of a London merchant called John Lok, who sailed to west Africa in 1561 and kept a fascinating
account of his voyage. After referring to the black Africans
as “beasts who have no houses,” he writes, “They are also
people without heads, having their mouth and eyes
in their breasts.” Now, I’ve laughed
every time I’ve read this. And one must admire
the imagination of John Lok. But what is important about his writing is that it represents the beginning of a tradition of telling
African stories in the West: A tradition of Sub-Saharan Africa
as a place of negatives, of difference, of darkness, of people who, in the words
of the wonderful poet Rudyard Kipling, are “half devil, half child.” And so, I began to realize
that my American roommate must have throughout her life seen and heard different versions
of this single story, as had a professor, who once told me that my novel
was not “authentically African.” Now, I was quite willing to contend that there were a number of things
wrong with the novel, that it had failed in a number of places, but I had not quite imagined
that it had failed at achieving something
called African authenticity. In fact, I did not know
what African authenticity was. The professor told me that my characters
were too much like him, an educated and middle-class man. My characters drove cars. They were not starving. Therefore they were not
authentically African. But I must quickly add
that I too am just as guilty in the question of the single story. A few years ago,
I visited Mexico from the U.S. The political climate in the U.S.
at the time was tense, and there were debates going on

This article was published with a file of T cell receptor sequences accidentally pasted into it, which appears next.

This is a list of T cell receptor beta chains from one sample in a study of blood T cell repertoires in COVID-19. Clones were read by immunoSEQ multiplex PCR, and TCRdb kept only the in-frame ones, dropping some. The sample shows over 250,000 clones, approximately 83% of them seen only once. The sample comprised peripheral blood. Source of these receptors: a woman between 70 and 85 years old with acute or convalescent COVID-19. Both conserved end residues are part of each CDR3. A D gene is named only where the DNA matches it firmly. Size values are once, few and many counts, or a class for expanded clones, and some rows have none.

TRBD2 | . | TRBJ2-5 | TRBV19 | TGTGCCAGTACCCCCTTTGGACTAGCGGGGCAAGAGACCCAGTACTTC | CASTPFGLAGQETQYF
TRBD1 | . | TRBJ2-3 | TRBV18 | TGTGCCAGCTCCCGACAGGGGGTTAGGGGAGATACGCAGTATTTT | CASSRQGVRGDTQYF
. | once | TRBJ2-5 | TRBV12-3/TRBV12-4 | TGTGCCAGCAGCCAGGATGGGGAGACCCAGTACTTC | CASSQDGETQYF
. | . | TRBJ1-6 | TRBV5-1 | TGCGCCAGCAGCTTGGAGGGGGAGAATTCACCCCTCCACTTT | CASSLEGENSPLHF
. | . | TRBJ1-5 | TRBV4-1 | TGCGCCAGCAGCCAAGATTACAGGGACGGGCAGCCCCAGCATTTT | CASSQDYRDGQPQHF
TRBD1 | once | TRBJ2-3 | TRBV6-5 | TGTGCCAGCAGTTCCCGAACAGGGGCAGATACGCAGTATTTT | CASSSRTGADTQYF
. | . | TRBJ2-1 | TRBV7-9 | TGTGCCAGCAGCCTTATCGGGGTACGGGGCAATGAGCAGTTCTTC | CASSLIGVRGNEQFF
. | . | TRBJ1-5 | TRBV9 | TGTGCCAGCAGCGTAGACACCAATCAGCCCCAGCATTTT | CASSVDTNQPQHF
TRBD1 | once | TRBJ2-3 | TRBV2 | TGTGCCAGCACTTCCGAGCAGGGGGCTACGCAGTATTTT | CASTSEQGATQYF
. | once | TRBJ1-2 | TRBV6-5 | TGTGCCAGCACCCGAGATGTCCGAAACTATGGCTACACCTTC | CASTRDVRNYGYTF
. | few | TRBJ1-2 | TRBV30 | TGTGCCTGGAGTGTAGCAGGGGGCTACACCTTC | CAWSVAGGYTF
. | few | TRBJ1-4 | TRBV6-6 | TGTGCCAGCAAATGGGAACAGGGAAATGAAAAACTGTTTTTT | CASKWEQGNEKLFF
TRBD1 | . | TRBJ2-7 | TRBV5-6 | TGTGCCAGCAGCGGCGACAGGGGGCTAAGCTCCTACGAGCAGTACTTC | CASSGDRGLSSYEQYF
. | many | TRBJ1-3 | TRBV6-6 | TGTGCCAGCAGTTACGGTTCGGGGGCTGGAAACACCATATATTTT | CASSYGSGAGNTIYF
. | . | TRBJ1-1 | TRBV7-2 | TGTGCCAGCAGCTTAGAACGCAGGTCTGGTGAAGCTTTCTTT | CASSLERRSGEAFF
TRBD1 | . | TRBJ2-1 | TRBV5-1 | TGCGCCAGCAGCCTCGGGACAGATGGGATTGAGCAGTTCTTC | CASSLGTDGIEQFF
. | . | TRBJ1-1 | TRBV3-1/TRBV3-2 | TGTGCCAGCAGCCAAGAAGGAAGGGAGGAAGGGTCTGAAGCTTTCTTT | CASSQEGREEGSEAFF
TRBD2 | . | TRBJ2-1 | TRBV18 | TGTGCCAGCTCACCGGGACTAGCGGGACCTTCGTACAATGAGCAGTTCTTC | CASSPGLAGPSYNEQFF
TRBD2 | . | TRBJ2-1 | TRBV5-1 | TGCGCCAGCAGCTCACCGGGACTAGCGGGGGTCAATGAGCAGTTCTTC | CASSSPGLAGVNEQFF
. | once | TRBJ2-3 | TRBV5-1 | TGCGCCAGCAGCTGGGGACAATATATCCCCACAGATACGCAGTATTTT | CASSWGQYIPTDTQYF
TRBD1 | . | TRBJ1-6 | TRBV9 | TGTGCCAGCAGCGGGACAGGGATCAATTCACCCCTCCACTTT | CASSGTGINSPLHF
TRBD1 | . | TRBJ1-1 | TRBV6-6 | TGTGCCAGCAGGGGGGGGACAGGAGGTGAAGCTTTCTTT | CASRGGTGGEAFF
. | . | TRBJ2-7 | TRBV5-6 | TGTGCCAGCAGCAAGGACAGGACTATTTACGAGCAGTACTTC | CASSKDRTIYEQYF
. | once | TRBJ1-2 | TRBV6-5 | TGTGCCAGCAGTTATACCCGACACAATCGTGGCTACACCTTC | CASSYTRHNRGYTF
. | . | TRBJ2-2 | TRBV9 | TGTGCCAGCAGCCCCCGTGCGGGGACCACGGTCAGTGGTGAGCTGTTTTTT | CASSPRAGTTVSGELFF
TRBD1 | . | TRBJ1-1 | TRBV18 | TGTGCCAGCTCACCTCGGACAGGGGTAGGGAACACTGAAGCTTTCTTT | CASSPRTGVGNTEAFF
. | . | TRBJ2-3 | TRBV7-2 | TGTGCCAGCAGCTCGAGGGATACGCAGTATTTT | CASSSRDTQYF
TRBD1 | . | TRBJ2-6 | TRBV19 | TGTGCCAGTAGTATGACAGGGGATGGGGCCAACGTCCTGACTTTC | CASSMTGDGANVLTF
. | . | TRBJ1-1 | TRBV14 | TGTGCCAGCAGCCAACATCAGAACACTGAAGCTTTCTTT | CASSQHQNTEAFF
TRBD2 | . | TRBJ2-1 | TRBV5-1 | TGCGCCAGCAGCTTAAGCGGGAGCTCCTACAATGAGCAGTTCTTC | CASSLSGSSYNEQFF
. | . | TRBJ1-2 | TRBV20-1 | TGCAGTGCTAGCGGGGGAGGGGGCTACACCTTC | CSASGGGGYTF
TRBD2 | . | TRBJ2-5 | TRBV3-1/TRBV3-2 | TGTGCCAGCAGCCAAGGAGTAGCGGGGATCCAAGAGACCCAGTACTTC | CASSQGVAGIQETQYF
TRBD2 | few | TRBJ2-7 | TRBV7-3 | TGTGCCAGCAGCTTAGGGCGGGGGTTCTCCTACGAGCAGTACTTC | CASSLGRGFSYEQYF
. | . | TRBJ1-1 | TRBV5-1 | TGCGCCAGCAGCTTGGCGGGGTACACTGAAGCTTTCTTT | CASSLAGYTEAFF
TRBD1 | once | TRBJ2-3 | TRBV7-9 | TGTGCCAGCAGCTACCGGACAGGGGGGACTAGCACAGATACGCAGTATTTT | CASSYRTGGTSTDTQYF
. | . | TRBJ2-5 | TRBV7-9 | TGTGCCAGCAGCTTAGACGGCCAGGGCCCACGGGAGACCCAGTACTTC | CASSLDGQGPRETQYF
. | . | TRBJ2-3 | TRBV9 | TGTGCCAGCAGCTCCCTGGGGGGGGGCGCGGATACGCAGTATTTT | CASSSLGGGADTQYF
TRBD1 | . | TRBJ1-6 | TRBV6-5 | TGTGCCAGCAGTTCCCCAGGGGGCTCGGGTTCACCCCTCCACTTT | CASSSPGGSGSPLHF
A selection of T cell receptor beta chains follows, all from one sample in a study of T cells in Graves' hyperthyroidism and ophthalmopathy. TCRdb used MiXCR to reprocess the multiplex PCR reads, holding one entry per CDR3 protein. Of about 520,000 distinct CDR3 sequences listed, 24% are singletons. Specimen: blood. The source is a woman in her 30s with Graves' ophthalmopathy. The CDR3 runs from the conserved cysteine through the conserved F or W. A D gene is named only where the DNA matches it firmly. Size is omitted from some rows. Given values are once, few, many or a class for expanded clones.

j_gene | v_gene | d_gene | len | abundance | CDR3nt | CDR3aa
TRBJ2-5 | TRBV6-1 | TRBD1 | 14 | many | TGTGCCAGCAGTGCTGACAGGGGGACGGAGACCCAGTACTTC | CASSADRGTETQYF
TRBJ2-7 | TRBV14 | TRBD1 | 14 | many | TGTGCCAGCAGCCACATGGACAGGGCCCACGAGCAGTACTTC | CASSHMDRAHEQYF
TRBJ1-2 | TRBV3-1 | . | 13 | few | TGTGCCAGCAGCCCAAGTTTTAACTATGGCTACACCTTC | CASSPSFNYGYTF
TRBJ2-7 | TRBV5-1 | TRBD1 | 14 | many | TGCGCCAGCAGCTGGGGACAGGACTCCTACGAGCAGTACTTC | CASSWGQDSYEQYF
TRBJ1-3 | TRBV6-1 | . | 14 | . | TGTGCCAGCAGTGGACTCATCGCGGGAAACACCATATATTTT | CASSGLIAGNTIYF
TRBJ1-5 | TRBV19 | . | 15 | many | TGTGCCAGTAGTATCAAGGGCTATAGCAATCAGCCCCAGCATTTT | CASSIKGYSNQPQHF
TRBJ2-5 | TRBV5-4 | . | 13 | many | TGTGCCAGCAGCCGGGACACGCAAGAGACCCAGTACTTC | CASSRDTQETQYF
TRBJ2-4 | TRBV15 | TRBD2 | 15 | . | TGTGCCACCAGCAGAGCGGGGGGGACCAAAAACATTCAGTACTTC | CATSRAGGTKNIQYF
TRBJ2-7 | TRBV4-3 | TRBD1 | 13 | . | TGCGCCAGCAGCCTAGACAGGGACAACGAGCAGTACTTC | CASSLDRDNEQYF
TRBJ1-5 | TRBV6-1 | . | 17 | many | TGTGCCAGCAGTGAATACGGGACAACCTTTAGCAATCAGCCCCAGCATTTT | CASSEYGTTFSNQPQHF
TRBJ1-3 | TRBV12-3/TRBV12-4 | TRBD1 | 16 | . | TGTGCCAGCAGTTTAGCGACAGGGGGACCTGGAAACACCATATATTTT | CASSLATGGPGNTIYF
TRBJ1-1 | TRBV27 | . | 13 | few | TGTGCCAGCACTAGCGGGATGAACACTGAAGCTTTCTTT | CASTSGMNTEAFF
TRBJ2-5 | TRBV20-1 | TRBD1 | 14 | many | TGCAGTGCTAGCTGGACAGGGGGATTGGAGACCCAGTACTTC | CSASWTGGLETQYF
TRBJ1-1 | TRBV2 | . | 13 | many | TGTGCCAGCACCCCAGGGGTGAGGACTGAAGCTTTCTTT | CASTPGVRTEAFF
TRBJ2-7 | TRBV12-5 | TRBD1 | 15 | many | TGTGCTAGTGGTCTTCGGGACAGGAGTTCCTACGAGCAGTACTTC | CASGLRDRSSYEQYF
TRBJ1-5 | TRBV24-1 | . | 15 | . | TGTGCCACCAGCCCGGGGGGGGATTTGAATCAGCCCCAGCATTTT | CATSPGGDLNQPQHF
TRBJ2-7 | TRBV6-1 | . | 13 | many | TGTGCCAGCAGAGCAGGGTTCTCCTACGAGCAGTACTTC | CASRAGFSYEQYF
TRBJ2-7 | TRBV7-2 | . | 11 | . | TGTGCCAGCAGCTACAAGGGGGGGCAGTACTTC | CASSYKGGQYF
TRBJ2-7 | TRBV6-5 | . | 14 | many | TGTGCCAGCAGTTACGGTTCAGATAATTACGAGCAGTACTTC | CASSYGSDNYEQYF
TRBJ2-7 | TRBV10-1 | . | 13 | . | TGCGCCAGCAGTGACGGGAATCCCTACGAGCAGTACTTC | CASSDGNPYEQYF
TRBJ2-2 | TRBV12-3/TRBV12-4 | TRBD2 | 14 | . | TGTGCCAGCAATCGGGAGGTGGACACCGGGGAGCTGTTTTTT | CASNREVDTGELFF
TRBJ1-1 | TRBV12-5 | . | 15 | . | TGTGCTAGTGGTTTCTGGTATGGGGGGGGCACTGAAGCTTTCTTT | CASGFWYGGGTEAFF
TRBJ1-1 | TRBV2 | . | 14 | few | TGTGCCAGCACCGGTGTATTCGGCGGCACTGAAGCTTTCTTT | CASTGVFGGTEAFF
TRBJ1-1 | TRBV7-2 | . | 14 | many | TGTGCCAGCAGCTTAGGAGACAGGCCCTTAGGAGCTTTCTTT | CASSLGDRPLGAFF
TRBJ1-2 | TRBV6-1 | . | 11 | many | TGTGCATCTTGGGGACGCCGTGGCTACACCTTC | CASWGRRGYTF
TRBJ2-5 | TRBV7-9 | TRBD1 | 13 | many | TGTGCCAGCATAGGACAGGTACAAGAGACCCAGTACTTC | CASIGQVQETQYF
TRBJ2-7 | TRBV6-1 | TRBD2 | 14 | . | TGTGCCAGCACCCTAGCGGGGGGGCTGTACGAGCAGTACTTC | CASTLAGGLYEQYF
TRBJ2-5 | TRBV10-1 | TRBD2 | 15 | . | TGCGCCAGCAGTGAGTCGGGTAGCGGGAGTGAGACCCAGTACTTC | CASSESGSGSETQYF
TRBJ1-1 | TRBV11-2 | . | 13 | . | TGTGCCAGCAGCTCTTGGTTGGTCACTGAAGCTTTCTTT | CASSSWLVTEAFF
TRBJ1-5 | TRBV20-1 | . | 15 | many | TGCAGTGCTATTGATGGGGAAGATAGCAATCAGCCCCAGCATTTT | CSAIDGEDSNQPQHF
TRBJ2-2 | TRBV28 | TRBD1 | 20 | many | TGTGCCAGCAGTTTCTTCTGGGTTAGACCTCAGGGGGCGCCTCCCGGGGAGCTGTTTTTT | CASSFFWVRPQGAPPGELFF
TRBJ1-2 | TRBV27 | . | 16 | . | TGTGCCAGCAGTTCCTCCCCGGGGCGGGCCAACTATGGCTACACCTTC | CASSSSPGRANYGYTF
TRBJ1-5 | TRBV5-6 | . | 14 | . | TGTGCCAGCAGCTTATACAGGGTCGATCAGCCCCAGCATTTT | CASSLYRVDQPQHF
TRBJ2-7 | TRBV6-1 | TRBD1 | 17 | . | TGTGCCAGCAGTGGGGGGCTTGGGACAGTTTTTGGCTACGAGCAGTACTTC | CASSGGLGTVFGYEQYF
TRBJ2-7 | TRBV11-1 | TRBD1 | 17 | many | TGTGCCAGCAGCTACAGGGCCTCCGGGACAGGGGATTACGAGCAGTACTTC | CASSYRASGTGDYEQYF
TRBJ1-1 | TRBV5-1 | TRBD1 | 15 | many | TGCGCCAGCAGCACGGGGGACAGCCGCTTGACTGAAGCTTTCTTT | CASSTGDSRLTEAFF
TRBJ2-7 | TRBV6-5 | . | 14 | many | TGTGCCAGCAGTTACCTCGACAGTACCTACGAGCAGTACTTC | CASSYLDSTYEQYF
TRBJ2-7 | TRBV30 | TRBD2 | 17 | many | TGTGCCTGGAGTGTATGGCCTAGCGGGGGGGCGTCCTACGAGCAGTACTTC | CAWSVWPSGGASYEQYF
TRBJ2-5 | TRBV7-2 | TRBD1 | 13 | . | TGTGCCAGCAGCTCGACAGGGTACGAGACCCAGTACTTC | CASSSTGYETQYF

about immigration. And, as often happens in America, immigration became
synonymous with Mexicans. There were endless stories of Mexicans as people who were
fleecing the healthcare system, sneaking across the border, being arrested at the border,
that sort of thing. I remember walking around
on my first day in Guadalajara, watching the people going to work, rolling up tortillas in the marketplace, smoking, laughing. I remember first feeling slight surprise. And then, I was overwhelmed with shame. I realized that I had been so immersed
in the media coverage of Mexicans that they had become one thing in my mind, the abject immigrant. I had bought into
the single story of Mexicans and I could not have
been more ashamed of myself. So that is how to create a single story, show a people as one thing, as only one thing, over and over again, and that is what they become. It is impossible to talk
about the single story without talking about power. There is a word, an Igbo word, that I think about whenever I think about
the power structures of the world, and it is “nkali.” It’s a noun that loosely translates
to “to be greater than another.” Like our economic and political worlds, stories too are defined
by the principle of nkali: How they are told, who tells them, when they’re told,